I've been reading Jody Picoult novels for some time now and have managed to get most of her books, either from the library or by buying new or second hand. The first book I read was Mercy, closely followed by Second Glance, Plain Truth until I have only her latest to read. One I found hard to get was this one, Songs of the Humpback Whale. In my imagination I thought it sounded very promising, she normally chooses her titles well, but whether this was true of this one remains to be seen. I borrowed this from the library and started to read it straight away. I've been reading some heavy stuff lately and thought I would find this easy going, unfortunately the reverse happened to me. For one of the first times I read a few chapters and then put it down. I only started to read on after reviewing several other novels, not knowing how I felt about this one.
Maybe I should say the plots instead, as I found this multilayered as if the author herself wasn't quite sure which strand of the plot was most appealing. Loosely put it's the story of a dysfunctional family held together by the strength of the wife and fractured by the same person. It could also be classed as a love story, a tale of an abused childhood, or a clashing of ideas.
Jane Jones is mother to 14-year-old Rebecca and wife to a prominent oceanographer, Oliver Jones. For most of her married life Jane has submerged her own needs in the marriage that keeps her feeling safe. She survived a childhood of family abuse and managed to keep her younger brother, Joley, safe from his own abuse by the father. But when Rebecca is approaching her fifteenth birthday and Oliver says he won't be around for the celebration, something snaps inside Jane and she walks out on her selfish husband taking her daughter, her car and precious little else in terms of clothes or money. Without a proper plan in mind, she decides to make the three thousand mile trip from California to her old home of Massachusetts where her brother is working in an orchard for a man called Sam Hansen.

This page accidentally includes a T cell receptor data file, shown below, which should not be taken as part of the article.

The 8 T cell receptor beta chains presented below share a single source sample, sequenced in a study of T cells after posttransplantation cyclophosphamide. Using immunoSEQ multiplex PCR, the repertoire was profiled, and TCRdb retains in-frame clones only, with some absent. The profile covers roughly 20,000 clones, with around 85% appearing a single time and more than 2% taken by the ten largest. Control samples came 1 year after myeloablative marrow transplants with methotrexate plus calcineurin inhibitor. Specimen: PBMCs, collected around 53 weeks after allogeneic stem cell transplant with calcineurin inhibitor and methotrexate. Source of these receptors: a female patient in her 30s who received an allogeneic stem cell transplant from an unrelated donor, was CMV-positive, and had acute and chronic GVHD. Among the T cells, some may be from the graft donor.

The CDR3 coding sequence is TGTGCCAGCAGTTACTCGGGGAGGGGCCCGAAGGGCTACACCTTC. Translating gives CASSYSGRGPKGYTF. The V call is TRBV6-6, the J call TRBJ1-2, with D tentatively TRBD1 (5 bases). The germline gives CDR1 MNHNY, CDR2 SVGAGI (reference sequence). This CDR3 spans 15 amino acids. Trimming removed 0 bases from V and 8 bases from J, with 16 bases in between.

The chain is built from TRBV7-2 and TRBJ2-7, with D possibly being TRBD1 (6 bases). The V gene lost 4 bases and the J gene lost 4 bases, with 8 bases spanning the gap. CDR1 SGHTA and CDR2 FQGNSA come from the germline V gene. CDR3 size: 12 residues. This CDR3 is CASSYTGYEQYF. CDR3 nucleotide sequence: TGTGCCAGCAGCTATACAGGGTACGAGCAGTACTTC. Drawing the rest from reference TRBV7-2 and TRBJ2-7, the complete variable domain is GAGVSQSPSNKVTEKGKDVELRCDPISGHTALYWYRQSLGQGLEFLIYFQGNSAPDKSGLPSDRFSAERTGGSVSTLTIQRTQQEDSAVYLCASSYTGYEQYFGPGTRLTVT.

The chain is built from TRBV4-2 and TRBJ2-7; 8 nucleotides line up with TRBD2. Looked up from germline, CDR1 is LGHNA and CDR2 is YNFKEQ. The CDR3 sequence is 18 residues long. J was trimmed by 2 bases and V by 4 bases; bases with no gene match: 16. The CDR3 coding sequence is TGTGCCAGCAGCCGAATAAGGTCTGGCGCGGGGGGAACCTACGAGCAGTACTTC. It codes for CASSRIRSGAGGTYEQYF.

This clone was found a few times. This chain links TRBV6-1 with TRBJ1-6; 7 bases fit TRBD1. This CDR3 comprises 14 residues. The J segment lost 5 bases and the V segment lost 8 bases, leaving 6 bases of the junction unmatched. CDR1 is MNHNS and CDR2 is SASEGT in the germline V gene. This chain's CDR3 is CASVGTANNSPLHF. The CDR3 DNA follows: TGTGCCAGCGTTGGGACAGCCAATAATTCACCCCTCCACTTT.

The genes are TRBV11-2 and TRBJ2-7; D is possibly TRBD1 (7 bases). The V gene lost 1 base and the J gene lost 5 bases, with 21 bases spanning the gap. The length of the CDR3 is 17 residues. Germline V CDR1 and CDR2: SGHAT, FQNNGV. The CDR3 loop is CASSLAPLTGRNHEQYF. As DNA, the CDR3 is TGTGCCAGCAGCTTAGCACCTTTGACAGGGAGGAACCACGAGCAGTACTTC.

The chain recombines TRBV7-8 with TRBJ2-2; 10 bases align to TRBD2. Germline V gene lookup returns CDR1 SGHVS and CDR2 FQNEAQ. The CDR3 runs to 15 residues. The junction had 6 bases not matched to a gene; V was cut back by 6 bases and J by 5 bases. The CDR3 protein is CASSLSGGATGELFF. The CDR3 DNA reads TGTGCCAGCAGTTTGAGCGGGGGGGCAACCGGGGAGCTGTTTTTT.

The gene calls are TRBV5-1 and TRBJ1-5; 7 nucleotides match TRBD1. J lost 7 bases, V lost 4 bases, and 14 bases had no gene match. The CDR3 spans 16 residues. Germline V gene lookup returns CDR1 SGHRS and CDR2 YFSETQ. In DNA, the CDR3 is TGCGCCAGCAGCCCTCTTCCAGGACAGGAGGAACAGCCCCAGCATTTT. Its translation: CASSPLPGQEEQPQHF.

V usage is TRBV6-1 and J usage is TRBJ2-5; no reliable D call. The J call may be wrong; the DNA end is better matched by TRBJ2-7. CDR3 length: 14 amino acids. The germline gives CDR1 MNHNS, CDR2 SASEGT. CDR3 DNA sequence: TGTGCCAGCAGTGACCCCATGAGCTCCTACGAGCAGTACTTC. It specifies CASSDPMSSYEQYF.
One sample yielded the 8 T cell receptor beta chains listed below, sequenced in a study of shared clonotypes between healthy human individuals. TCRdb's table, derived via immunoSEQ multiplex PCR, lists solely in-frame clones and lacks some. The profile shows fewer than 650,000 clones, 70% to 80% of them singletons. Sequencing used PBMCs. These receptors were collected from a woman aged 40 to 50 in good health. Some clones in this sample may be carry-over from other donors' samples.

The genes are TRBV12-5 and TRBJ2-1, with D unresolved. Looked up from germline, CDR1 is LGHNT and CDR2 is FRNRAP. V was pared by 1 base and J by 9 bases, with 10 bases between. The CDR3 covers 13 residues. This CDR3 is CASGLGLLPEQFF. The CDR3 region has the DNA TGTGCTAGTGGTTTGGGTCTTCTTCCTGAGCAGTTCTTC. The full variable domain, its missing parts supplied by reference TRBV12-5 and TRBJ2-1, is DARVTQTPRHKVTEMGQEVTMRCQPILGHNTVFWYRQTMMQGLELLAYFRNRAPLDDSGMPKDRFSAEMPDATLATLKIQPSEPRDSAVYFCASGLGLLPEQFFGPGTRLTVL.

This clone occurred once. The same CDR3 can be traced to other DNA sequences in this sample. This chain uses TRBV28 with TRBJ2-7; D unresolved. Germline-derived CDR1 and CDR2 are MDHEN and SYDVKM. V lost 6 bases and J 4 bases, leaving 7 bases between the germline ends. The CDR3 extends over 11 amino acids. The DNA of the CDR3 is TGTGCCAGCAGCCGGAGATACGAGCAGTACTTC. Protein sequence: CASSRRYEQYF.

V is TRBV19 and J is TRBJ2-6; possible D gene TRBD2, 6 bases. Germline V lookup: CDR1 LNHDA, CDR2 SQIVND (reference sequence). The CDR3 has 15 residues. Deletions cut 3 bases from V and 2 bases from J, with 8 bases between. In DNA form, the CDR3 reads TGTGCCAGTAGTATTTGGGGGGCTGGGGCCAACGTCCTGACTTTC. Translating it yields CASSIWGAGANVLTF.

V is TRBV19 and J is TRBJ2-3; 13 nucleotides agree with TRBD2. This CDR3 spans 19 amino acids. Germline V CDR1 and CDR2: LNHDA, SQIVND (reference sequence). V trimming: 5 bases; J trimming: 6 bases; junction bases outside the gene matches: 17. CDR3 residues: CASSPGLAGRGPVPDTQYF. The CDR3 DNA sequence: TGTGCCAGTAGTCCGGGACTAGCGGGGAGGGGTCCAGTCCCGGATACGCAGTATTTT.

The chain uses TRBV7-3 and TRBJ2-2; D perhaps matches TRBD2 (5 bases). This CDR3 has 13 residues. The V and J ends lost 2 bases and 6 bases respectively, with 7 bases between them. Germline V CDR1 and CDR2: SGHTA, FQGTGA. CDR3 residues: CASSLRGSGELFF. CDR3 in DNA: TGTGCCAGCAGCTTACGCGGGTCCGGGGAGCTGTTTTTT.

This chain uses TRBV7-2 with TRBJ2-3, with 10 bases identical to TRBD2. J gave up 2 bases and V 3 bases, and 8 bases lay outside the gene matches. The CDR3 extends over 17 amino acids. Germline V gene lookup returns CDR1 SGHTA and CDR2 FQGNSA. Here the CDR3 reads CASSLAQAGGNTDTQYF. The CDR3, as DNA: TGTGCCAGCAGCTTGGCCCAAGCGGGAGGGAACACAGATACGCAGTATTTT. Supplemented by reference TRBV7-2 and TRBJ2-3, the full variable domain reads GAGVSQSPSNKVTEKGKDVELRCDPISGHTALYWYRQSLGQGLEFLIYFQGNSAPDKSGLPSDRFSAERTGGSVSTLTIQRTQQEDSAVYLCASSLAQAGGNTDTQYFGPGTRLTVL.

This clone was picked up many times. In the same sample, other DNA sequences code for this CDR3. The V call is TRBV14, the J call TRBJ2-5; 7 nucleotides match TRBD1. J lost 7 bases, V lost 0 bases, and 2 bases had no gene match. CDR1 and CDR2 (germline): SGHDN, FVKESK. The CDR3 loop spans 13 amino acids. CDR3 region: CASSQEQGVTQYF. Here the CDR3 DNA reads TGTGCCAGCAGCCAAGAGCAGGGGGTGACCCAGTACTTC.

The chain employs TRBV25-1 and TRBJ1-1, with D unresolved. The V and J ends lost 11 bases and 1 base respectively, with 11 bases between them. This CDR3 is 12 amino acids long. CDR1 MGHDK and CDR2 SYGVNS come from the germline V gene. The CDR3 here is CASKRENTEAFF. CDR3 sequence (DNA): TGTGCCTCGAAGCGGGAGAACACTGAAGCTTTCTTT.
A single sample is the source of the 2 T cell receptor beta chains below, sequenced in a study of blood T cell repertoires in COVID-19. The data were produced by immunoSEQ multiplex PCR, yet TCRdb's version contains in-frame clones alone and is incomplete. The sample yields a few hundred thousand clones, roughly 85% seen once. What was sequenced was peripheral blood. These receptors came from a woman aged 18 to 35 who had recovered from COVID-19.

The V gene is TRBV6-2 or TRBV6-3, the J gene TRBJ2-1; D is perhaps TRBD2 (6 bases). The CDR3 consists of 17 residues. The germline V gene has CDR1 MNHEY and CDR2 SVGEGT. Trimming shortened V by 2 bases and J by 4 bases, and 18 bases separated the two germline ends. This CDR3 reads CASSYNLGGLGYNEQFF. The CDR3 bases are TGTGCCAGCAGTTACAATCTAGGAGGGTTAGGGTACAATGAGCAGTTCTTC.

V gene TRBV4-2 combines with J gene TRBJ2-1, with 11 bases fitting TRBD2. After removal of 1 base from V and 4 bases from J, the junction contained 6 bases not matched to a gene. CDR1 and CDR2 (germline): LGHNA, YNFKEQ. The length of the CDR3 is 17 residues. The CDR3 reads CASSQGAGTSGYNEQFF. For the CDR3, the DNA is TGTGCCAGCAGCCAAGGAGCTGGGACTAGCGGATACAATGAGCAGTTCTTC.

The story is told in a very disjointed way by the six people who make up the story, Oliver, Jane, Rebecca, Joley, Sam and his assistant, Hadley. With Oliver, Jane and Joley the story starts at the beginning and runs forwards, with events happening in sequence. But Rebecca tells her part in reverse, so we get to know part of the ending before the story is properly begun. Naturally it does spoil the plot, though I imagine Jody Picoult thought it would work well this way. Going by the whales of the title, we learn that Oliver's field of study has led him to discover that whales actually sing, though their stories make change only marginally over long periods of time as newer whale colonies adapt to others and family songs are passed only through the males. Surely though, if that was the case then Jane and Rebecca's contributions would be invalid?
I found it very hard to follow, though as it is split into fairly short chapters it should have been easier. But I like my stories to flow naturally, with cause and effect rather than randomness. I don't mind reading something told in retrospect and I understood the importance of the family abuse unfolding slowly, but I still felt cheated in many ways.
I usually find Picoult does a marvelous job of breathing life into her characters and I can identify with them even though they are American. Also I expect to react to her characters in many different ways. The 'lure' of this book says this;
How can you save your daughter when you can't save yourself?
But Rebecca doesn't need saving from anyone, except perhaps herself. I found Jane to be rather wishy-washy, not someone I could feel that sorry for. True she had suffered childhood abuse, but she doesn't seem to have been affected that badly, though her safe marriage to Oliver suggests she uses him as a refuge from truly feeling anything.